Stalagmites found in a cave in China is being hailed as the "Holy Grail" for accurate radiocarbon dating by scientists.
A new study revealed that a pair of stalagmites inside the Hulu Cave near Nanjing, China has a seamless, chronological atmospheric record dating back from the last Ice Age. The stalagmites can refine the calibration of carbon-14, making dating of artifacts a lot more precise.
Details of the stalagmites were published in the journal Science.
Recalibrating Radiocarbon Dating
Radiocarbon dating, a method developed in the 50s, is used by archaeologists to date organic compounds accurately. It is based on radioactive carbon-14 which is continuously created.
While reliable, radiocarbon dating needs calibrating based on the level of carbon-14 in the atmosphere that varies from year to year. Trees and stalagmites can be used to calibrate, but the former only goes back to around 13,000 years ago and the latter can be a little unreliable. Sometimes, the measurement of carbon-14 in stalagmites are skewed by "dead carbon" that dilutes the substance.
'Holy Grail' Of Carbon Dating
However, scientists led by Hai Cheng of Xi'an Jiaotong University discovered stalagmites that have unusually low levels of dead carbon, allowing an accurate carbon-14 calibration way beyond the limits of tree rings.
"The Hulu carbon-14 dataset provides a robust reconstruction of the atmospheric carbon-14 history beyond the current tree ring limit of around 14,000 years before present," explained Cheng. "This is a substantial contribution toward the refinement of the carbon-14 calibration curve."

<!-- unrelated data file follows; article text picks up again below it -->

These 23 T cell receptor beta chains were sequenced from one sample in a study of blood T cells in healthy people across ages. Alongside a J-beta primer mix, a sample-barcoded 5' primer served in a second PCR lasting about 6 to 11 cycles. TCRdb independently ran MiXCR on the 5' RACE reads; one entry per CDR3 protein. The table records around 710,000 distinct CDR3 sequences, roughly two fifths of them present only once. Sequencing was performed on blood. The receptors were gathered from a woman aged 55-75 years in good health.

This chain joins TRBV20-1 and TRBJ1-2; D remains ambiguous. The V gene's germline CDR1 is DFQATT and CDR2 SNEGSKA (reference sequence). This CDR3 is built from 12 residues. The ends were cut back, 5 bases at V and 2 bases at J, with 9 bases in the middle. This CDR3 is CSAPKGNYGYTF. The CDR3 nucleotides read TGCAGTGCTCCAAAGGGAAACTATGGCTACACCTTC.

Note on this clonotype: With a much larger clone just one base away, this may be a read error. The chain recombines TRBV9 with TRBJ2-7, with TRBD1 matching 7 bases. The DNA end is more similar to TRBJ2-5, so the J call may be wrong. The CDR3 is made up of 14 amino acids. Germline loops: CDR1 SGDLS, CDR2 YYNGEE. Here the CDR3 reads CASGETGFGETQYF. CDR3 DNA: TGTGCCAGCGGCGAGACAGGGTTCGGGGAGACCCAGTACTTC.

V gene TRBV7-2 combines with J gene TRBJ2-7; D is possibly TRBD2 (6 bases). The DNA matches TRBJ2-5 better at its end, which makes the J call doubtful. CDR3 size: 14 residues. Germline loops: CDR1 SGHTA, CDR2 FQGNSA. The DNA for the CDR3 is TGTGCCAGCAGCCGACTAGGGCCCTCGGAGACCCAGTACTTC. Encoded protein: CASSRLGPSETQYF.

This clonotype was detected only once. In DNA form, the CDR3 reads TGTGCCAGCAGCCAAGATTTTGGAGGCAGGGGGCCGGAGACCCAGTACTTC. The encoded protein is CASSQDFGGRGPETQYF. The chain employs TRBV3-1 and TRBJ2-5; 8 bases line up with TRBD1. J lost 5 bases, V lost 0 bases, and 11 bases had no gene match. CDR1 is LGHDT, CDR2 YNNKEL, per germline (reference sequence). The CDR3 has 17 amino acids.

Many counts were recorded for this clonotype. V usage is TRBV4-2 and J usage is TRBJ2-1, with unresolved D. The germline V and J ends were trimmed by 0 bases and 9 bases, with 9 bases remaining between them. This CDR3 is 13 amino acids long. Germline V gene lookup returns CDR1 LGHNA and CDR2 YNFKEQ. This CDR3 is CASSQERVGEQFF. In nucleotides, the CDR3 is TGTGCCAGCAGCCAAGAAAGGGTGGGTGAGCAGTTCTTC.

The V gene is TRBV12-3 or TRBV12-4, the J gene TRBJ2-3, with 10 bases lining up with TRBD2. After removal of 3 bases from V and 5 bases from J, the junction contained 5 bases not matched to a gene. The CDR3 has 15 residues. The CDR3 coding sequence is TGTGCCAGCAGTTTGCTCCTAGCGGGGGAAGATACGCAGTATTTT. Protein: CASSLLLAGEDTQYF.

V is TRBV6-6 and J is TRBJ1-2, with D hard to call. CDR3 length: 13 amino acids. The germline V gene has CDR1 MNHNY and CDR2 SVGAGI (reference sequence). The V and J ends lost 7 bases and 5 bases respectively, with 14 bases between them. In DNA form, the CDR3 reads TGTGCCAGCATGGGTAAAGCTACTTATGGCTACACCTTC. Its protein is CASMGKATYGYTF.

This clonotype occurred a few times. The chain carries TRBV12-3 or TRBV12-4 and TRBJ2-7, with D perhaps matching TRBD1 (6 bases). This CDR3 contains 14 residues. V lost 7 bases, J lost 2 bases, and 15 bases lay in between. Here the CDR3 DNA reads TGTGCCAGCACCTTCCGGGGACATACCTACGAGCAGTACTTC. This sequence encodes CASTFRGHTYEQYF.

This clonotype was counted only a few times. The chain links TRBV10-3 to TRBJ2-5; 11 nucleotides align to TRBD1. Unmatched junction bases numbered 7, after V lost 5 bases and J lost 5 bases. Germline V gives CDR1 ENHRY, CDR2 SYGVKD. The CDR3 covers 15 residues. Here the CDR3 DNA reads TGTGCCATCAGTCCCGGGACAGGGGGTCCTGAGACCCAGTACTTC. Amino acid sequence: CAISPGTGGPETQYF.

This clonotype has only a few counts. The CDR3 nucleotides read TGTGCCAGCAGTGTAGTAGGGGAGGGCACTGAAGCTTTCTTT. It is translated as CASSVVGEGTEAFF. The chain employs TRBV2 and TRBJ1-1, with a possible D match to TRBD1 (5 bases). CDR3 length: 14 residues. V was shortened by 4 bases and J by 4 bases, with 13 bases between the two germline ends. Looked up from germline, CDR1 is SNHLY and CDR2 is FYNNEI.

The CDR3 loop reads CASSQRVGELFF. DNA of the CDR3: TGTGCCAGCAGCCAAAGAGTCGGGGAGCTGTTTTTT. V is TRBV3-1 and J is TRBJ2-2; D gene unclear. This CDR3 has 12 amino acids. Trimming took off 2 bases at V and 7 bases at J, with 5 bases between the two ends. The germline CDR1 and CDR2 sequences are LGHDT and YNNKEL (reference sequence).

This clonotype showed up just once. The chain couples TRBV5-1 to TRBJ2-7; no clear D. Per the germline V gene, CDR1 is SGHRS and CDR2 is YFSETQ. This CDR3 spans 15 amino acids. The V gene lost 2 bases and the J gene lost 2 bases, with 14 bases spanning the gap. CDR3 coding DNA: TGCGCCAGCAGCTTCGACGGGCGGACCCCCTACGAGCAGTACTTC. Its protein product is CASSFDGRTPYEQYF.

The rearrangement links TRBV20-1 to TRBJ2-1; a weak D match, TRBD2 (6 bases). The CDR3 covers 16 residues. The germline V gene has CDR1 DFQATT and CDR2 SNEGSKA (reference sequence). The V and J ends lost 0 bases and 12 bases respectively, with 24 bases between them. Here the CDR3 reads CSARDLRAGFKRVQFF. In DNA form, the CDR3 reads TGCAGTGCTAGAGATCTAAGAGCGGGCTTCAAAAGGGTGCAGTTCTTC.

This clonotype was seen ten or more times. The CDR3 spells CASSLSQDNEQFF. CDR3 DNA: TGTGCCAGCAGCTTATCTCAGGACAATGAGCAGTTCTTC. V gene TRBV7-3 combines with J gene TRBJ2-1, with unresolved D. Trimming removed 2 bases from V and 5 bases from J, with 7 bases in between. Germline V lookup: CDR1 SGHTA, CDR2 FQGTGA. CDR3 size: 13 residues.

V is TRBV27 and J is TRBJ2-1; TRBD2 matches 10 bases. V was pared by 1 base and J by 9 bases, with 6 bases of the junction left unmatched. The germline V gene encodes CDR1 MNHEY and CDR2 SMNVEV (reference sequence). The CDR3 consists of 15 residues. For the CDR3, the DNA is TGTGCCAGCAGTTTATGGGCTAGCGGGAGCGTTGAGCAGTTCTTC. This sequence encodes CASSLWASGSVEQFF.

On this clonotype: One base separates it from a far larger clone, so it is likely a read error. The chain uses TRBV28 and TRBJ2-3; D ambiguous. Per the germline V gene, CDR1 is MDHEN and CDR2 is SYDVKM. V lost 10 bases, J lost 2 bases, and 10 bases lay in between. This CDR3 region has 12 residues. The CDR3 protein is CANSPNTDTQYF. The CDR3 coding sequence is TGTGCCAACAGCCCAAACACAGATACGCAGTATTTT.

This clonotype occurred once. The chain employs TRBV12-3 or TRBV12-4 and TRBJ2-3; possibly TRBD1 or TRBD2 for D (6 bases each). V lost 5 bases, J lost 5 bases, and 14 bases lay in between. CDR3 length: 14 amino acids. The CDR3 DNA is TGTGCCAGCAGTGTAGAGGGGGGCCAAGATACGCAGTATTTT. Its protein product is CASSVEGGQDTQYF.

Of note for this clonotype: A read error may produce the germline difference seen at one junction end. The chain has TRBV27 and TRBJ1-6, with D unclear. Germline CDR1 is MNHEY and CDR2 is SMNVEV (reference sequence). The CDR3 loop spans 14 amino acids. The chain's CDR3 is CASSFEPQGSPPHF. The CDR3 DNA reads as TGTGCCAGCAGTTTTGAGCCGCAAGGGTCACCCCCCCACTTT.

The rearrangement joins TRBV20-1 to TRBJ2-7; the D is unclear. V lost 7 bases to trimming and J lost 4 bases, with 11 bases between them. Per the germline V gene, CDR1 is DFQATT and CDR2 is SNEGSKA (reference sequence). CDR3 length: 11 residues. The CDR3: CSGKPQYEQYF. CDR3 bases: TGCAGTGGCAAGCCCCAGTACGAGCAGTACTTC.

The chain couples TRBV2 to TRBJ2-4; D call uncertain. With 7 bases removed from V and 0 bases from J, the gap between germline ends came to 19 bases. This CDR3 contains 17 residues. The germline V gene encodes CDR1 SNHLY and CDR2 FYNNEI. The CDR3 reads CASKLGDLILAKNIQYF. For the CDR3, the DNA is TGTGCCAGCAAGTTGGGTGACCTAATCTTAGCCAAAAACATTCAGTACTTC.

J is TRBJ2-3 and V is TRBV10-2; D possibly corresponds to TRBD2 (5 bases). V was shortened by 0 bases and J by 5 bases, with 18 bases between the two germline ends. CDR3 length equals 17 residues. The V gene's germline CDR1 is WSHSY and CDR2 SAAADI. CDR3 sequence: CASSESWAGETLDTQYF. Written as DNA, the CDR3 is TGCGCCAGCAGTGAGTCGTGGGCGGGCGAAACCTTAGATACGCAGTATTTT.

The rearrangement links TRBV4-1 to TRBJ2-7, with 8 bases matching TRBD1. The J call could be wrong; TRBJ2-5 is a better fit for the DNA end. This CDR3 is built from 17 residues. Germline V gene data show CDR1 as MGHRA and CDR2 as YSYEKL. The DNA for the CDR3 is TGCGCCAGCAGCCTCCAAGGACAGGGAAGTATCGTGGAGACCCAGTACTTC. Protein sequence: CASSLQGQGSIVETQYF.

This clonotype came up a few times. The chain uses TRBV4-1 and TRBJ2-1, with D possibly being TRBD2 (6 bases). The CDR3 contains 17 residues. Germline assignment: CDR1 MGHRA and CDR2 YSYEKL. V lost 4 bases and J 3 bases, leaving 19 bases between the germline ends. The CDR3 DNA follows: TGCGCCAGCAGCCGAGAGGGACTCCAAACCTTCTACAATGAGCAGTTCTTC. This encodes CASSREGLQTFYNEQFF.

The stalagmites have an unbroken record from 54,000 years ago. The team used a highly reliable technique called thorium-230 dating to analyze hundreds of layers within the stalagmites and establish a chronological baseline for a more precise radiocarbon dating.
Larry Edwards, a geologist from UC Berkeley, co-author of the study, and one of the people who developed the thorium-230 technique shared to Gizmodo that the stalagmites also contain carbon derived from limestones inside the cave. To make an accurate analysis, the team had to make corrections for limestone-derived carbon but found that the stalagmites have very little of the substance.
"The new Hulu record has less uncertainty and resolves previously unknown fine-scale structure," added Cheng.
For archaeologists, the discovery means they can date the organic compounds from 14,000 to 54,000 years ago more accurately and confidently. The data could also be of use to climate scientists who wanted to gauge atmospheric changes from thousands of years ago.